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Oaken

September 12, 2019
Oaken Shawl
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oaken shawl and blanket

Lately I’ve been inspired by heavy weight lace. It may seem like those two things shouldn’t go together, light delicate lace with an ample woolly yarn, but I promise you, they do! This new design combines the delicious texture of garter stitch with rhythmic, geometric lace, for a project that’s a joy to knit, and cozy to wear.

Oaken brings together heavy lace and simple stitches to keep you warm as the leaves fall and the days shorten. Knit yourself a toasty shawl to put on with your winter coat, or as a blanket to keep your lap warm as you relax with a good book.

oaken details:

Sizing: Shawl: 68” wide by 28” long
Blanket: 35.5” wide by 43” long

Yarn: Worsted / aran weight yarn
Shawl: 620 yards in a single colour as shown Or 350 yards in each of MC and CC to work in two colours (Sample shown in Sweet Fiber Canadian in ‘golden’)
Blanket: 500 yards MC and 390 yds CC as shown Or 850 yards if worked in a single colour (Sample shown in Hinterland Range in snow’ and ‘maple’)

Suggested Needles: US #9 / 5.5mm (or as required to achieve gauge)

different drapes

For the heavier weight Posy shawl (the pale yellow shawl pictured above) I knit a single ply sock weight yarn together with a strange of lace weight mohair, both from La Bien Aimee. That combination (the same one I used for the Love Note sweater) created a fabric with a soft, flowing drape. The lace shone and I loved the mohair halo.

Oaken, however, is designed in a more rustic yarn worked at a firmer gauge. The Oaken shawl is made in Sweet Fiber Canadian, a decidedly woolly yarn (and can we talk about that colour?!). Canadian is light but warm, giving the lace a crisp quality and the shawl, overall, has more structure than the soft drape of Posy.

For the blanket I used Hinterland Range. We used this lovely yarn to make the Antler pullover, and fell in love. Range is a 50/50 Canadian Alpaca/Wool blend, really soft and warm with a slight alpaca halo. The Oaken blanket is worked from the centre (with Judy’s Magic Cast-On) outward to the edge, and can be made in a single colour or using two as I have done. I picture it folded neatly on my couch waiting for company that is feeling a bit of a chill!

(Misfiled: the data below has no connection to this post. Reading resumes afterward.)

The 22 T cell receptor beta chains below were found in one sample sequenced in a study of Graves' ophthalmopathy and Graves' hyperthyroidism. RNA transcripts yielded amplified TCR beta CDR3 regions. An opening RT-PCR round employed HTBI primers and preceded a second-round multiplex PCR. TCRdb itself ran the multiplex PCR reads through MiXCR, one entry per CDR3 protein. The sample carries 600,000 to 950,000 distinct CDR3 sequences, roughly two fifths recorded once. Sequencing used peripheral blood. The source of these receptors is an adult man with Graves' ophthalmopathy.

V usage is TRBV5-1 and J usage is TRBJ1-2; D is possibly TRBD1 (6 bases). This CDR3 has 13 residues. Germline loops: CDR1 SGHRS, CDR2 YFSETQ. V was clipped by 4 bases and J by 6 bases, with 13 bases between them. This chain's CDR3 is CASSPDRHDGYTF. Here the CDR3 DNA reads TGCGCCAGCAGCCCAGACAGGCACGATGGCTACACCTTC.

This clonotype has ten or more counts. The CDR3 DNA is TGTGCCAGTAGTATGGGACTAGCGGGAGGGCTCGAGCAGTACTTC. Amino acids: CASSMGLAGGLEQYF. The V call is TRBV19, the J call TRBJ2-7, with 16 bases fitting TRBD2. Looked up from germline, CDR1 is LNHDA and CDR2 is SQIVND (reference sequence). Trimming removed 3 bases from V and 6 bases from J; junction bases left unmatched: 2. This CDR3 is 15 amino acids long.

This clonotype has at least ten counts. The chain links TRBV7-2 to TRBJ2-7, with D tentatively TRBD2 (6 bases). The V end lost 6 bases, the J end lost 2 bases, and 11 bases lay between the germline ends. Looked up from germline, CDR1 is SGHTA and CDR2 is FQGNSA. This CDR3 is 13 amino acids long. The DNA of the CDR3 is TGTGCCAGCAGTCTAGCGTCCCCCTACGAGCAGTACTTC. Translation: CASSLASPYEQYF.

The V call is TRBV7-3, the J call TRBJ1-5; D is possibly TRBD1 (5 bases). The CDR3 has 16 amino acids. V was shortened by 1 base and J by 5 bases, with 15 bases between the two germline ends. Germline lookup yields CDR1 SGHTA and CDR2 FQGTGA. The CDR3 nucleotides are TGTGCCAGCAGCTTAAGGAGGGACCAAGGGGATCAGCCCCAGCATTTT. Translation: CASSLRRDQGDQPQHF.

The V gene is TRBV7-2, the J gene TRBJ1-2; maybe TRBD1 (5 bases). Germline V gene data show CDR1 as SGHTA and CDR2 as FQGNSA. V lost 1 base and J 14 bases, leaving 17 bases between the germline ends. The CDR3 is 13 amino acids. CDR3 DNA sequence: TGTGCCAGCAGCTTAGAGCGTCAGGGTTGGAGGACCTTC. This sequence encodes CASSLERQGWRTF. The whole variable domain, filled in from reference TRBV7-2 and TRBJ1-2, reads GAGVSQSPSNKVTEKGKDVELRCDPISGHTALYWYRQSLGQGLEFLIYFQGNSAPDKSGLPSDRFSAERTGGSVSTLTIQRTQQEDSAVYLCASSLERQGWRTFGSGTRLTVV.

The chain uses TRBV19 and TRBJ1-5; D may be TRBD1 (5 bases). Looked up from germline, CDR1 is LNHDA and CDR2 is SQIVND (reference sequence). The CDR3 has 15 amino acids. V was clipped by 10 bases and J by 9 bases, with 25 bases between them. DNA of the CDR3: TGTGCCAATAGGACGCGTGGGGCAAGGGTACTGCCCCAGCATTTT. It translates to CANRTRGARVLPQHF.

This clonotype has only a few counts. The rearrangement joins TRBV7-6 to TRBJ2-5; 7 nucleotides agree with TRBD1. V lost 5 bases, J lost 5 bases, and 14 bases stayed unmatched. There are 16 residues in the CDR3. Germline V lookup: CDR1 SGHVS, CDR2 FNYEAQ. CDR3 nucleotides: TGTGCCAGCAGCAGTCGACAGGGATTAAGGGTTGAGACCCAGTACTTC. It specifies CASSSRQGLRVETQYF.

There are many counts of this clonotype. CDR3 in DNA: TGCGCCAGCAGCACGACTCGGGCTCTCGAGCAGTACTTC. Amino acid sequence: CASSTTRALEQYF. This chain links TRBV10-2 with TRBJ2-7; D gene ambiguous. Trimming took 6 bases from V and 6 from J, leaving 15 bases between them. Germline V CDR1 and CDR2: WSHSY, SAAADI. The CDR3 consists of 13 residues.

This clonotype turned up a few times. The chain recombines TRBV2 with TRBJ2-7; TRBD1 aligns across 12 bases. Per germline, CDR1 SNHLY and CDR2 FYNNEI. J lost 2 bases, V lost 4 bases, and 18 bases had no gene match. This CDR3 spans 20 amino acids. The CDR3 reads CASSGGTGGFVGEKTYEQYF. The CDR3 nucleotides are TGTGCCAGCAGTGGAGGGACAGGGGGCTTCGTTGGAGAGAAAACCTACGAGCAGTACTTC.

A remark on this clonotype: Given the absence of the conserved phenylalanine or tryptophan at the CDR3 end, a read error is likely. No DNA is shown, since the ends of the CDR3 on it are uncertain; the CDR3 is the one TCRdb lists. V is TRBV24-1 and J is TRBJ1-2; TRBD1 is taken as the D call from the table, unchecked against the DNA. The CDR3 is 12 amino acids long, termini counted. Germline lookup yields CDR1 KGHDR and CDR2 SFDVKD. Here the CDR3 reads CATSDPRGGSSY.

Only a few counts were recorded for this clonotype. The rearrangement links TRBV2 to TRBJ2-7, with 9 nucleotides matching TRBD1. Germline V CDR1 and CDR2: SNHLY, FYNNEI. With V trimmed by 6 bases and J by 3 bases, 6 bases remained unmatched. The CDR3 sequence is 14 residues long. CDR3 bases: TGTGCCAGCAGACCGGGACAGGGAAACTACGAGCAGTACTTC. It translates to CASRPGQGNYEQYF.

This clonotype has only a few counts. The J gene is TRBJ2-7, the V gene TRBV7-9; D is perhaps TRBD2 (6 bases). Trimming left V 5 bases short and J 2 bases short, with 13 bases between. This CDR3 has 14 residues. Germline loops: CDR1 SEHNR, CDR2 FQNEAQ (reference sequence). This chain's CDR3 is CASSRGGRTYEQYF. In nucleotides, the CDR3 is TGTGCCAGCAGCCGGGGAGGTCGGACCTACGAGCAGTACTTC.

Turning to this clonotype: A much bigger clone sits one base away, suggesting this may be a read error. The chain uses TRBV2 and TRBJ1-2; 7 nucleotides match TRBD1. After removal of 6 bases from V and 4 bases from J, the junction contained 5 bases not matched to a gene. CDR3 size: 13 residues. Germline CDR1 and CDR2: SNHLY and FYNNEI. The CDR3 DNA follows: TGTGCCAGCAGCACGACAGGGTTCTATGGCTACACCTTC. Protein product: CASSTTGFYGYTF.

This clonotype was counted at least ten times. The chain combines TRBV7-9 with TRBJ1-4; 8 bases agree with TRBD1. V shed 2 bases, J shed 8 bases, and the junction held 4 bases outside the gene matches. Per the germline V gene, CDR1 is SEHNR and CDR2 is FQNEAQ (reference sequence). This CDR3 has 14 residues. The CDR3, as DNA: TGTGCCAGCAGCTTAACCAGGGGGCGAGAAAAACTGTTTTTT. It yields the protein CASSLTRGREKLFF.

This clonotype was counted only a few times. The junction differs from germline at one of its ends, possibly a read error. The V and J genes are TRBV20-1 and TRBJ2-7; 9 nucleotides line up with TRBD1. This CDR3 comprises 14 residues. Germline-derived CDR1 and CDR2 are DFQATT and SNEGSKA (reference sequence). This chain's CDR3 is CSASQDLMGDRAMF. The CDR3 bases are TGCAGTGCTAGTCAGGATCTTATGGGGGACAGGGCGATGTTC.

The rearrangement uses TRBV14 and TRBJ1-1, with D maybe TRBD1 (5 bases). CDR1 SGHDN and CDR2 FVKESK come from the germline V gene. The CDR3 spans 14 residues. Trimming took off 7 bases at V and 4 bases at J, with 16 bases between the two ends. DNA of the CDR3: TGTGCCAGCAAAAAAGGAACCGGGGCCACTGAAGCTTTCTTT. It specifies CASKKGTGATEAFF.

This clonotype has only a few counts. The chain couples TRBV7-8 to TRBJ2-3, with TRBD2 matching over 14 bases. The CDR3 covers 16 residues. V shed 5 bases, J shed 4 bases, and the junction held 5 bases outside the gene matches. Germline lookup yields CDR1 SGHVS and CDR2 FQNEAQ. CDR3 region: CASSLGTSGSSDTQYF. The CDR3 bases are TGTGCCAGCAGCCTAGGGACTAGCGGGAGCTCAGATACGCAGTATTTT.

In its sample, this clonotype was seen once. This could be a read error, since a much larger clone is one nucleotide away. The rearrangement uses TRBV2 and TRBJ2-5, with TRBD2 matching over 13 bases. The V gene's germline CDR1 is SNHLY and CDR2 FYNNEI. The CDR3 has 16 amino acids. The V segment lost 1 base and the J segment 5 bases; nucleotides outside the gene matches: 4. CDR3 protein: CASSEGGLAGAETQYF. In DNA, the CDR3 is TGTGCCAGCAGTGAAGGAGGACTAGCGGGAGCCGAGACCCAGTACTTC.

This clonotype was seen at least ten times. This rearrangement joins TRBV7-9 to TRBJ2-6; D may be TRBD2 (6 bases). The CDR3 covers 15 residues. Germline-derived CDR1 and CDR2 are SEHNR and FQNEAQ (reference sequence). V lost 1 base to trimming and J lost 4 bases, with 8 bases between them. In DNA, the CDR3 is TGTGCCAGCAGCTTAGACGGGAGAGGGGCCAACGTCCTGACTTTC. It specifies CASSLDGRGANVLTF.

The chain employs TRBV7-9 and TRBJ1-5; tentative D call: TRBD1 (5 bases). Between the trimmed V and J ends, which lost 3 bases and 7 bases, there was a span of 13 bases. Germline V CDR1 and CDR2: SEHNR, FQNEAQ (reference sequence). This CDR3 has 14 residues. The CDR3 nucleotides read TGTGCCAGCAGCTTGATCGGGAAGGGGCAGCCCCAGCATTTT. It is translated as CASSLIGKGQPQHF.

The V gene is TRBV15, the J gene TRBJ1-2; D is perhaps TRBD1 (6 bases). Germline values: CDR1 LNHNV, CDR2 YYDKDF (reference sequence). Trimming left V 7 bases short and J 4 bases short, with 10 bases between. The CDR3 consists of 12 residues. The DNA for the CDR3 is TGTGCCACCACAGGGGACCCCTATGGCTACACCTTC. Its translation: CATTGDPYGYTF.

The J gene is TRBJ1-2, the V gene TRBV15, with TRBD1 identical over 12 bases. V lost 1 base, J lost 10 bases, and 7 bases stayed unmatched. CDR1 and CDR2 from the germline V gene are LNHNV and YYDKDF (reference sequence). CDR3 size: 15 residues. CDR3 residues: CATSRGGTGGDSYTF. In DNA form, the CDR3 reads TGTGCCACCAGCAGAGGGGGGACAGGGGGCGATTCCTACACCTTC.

10 Comments leave one →
  1. Ann permalink
    September 17, 2019 1:52 pm

    Out of idle curiosity, may I ask why there is extra yardage called in the MC/CC versions? The shawl requires 80 yards more than the single color version, the blanket takes 40 yards more. Is this to provide insurance against the possible need to play Yarn Chicken?
    (Congratulations on launching another beautiful pattern out into the world, by the way. The lace section reminds me of an old “light” favorite, Sivia Harding’s Diamond Fantasy. Looking forward to some “heavy” lace this time around!)

    • September 18, 2019 11:04 am

      Hi Ann – yep, you’ve got it. There is just a bit more variability with 2 colours.

  2. September 17, 2019 5:10 am

    I’ve tried starting a center out blanket and got stuck with the cast on, but Oaken makes me want to try again. It’s so pretty!

  3. Terry permalink
    September 13, 2019 8:04 pm

    Hello, I would like very much to make the blanket, but I would like to make it bigger. Is it possible to do so by repeating the lace pattern for another repeat? Thanks

    • September 16, 2019 11:24 am

      Hi Terry – yes indeed! It’s just a garter stitch border after that so another repeat is perfect.

  4. Sara Wutzke permalink
    September 13, 2019 10:38 am

    It’s beautiful! Sara

  5. Katie Didow permalink
    September 13, 2019 9:29 am

    Love this! I’d love to make one to go with a new pair of mitts and a hat for this winter. Do you have any recommendations for patterns that you think will go with this?

  6. Robin Ahamedi permalink
    September 13, 2019 7:57 am

    Is there any seaming for the blanket? Also, what is the required skill level?!

    • September 13, 2019 12:59 pm

      No seaming for the blanket! Skill levels aren’t that useful in my opinion, but I’d say adventurous beginner. There are a few techniques (the cast on, working lace) but nothing terribly fussy.

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